Hike 35 – Pacific Crest Trail from Bridge of the Gods

Dry Creek

 

My sister has a set schedule again! Woot! She now has Thursdays and Fridays off. Boo. We’ll figure it out. We always do. Since it is Spring Break we decided to head out today, Thursday. I had an appointment in Gresham, so we decided to hike in the gorge. I couldn’t find what I was looking for when I ran my normal searches, so I just decided to hit the Pacific Crest Trail at the Bridge of the Gods and see where the day took us.

We found a parking spot right by the trail head and grabbed all of our waterproof gear. It was raining pretty darn hard. We had already stopped at Subway, so we were hoping to find a nice dry place somewhere to eat at our halfway point (where ever that ended up being).

The trail is an “endless slight incline.” I’m going to trademark that phrase. My sister, as usual, hiked quickly and left me in the dust. When she sees a hill, regardless of how steep it is, she just puts her head down and trudges through. She starts walking really really fast and I cannot keep up. When she gets to a point where she can’t see me anymore, she stops and waits. It’s our tradition. It happened a lot today.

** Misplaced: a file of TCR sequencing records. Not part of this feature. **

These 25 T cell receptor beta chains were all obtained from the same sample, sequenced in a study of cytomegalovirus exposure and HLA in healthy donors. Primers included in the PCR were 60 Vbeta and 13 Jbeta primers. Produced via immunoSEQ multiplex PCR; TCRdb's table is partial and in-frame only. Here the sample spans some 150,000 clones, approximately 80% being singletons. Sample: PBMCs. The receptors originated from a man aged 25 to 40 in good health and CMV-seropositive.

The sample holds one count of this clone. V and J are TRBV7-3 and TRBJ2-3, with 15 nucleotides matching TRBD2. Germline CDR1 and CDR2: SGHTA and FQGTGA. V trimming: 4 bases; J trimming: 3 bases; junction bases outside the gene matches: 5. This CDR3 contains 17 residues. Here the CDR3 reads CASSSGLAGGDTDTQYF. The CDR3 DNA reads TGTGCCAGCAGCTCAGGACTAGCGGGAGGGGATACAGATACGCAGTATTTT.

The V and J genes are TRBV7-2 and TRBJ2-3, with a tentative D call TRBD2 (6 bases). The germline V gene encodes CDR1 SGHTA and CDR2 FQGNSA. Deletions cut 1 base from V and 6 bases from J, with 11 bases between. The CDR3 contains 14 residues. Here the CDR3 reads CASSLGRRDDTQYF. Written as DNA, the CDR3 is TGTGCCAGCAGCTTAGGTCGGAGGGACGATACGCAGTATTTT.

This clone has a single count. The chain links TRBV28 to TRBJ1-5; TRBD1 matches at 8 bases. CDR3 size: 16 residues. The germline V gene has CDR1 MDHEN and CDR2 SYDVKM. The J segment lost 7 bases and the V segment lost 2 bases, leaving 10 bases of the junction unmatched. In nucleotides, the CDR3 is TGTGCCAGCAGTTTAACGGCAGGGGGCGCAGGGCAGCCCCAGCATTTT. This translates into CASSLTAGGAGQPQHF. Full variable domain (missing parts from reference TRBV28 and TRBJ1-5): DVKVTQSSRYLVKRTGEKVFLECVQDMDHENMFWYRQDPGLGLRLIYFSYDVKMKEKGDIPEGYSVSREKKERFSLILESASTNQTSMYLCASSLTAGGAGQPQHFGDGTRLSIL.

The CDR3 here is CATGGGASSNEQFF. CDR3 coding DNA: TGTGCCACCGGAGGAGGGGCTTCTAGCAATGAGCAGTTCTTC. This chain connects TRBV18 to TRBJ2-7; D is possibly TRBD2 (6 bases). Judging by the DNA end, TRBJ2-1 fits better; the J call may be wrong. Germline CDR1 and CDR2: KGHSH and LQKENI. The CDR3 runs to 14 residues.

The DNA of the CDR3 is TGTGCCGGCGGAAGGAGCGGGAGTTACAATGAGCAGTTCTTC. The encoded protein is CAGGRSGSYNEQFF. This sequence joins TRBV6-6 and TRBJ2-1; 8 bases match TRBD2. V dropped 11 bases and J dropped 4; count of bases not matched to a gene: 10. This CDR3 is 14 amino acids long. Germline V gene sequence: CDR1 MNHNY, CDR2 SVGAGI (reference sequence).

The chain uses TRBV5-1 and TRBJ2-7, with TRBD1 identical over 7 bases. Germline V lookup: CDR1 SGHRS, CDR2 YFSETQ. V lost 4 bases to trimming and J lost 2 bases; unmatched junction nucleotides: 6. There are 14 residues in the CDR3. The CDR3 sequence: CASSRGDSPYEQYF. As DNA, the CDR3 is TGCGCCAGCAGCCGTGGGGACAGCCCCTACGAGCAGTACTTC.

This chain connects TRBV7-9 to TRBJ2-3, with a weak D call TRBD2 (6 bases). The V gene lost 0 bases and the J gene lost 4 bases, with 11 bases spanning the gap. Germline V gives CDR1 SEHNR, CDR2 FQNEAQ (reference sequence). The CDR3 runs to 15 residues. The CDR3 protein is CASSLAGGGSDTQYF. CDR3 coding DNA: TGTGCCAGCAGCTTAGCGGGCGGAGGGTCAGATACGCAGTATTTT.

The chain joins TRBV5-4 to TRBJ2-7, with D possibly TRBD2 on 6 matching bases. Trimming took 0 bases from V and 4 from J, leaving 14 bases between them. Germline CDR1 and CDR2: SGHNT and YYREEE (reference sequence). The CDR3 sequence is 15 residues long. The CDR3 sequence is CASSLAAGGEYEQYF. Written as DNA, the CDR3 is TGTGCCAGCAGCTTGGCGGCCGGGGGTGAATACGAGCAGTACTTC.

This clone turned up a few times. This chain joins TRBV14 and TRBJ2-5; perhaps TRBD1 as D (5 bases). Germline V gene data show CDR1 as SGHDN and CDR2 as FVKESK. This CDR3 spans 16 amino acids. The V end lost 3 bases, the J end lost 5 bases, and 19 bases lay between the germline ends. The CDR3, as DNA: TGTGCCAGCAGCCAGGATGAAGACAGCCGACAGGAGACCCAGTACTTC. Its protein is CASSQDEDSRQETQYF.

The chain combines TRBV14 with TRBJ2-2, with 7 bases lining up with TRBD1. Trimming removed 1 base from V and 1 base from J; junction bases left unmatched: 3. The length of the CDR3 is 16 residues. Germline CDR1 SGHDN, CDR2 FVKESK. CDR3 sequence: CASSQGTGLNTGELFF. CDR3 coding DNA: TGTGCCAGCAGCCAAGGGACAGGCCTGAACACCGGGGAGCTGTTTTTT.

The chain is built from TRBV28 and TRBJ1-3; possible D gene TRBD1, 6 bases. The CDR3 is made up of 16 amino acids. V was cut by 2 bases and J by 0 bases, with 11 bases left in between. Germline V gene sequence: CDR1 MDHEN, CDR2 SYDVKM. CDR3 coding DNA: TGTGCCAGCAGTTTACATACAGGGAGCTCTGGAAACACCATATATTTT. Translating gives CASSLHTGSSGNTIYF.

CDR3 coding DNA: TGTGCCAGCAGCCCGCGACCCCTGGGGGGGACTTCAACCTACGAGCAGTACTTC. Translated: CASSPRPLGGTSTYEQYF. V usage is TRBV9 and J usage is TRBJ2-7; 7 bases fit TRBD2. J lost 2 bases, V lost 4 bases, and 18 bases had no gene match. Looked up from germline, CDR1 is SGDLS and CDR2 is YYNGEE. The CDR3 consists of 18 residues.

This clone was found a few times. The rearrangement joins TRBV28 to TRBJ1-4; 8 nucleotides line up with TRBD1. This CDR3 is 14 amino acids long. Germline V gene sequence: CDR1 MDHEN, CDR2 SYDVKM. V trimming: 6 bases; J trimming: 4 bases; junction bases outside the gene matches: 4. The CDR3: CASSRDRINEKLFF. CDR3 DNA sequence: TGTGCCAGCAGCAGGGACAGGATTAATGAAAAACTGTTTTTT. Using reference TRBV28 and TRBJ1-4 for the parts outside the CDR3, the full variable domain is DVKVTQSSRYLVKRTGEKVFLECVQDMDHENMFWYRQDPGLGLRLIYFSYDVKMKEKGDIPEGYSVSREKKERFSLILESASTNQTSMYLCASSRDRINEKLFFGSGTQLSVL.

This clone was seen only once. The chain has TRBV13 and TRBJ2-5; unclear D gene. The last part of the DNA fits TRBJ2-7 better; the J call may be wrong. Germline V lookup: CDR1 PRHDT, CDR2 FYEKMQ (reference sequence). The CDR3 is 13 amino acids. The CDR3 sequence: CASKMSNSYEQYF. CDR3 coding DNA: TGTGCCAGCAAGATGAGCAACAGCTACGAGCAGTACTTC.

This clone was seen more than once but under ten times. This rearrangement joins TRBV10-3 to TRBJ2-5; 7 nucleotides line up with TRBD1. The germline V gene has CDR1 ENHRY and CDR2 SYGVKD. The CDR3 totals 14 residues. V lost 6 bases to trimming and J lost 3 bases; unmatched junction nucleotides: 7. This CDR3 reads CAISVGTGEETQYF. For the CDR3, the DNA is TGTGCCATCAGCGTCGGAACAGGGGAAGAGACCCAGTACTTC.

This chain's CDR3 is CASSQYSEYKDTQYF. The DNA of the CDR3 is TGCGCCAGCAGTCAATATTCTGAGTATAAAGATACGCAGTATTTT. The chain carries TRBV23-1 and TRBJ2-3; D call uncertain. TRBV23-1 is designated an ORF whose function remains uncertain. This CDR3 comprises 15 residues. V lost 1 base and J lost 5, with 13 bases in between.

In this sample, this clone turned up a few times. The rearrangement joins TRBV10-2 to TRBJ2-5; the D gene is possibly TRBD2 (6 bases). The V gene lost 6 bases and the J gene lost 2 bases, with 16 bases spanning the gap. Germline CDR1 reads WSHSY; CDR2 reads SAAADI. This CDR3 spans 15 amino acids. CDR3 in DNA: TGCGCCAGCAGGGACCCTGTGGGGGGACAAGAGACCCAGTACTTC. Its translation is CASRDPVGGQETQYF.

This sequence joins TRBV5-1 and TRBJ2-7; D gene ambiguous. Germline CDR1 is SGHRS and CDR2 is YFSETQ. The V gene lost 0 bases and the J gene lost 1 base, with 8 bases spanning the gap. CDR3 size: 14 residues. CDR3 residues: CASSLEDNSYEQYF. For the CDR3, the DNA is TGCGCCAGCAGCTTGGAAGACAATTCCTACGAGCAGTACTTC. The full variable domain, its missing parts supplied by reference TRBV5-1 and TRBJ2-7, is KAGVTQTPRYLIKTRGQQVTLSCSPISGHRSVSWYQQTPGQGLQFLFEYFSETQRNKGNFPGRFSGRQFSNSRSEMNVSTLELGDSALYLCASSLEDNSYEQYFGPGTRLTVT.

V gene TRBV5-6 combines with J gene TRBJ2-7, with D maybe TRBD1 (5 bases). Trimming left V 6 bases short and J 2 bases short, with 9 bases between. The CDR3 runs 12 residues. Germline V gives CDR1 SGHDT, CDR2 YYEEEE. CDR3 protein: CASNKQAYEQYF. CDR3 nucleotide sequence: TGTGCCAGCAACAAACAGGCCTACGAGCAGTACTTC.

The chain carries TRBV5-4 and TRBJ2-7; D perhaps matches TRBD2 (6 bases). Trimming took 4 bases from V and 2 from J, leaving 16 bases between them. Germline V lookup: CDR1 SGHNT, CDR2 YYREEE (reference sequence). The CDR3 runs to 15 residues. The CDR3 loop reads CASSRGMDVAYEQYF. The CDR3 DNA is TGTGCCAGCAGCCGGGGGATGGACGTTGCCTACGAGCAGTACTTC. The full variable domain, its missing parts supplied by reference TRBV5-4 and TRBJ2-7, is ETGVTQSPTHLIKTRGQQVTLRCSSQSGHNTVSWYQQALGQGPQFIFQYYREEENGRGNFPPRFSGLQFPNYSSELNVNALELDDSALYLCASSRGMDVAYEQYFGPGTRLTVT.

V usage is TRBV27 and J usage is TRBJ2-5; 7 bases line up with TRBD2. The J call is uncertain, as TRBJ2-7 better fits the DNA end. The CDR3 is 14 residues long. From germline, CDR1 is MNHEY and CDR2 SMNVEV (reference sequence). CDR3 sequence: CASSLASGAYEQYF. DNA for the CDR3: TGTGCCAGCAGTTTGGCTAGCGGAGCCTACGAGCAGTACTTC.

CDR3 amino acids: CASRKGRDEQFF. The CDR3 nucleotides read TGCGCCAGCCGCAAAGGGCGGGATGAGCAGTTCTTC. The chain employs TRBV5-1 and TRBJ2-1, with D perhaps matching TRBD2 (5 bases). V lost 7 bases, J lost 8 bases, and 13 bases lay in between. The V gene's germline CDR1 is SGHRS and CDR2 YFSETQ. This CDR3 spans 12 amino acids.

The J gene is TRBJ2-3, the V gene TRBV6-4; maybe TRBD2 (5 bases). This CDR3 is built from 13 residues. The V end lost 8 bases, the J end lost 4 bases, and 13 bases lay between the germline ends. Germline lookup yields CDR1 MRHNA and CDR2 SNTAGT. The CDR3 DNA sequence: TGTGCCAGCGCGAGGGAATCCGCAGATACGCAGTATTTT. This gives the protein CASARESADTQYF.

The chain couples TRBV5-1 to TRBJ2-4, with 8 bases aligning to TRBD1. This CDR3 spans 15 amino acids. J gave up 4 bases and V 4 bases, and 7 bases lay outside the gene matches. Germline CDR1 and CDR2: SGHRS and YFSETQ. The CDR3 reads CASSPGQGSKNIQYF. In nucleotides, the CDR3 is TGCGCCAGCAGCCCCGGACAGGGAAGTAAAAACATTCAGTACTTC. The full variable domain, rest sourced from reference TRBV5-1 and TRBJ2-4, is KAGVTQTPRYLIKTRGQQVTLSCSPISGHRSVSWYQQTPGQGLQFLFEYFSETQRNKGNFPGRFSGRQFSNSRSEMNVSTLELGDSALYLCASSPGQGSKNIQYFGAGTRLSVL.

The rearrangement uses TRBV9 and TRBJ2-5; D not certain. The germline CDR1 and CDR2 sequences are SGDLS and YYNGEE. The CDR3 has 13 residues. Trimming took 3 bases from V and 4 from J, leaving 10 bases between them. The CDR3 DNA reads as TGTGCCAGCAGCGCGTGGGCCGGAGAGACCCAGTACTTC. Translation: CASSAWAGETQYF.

The Pacific Crest Trail is well marked. I appreciate that about it. There are so many trails that have no markings and you just have to guess and/or have really good notes. At every junction of the PCT, in the many places I’ve hit it during other hikes, there are great signs. Thank you whoever takes care of that! It’s awesome.

When we hit the junction that met up with Dry Creek Falls, we decided to take a short side trip to see it. There are never enough falls. They are lovely. There was also a nice bridge, feature, that my sister wanted desperately to cross for some reason. We did and we continued to hike up the trail. I would guess we did about 6 miles, but I can’t be sure. I also have no idea how much elevation, but we climbed for most of the hike. At some point, after a couple hours, my sister said, “I’m tired of going this way. Let’s eat and head back.” There was no where dry to eat so I sat on my hoodie in the middle of the trail. My sister ate standing up. There was little fanfare. We shared some water and headed back down.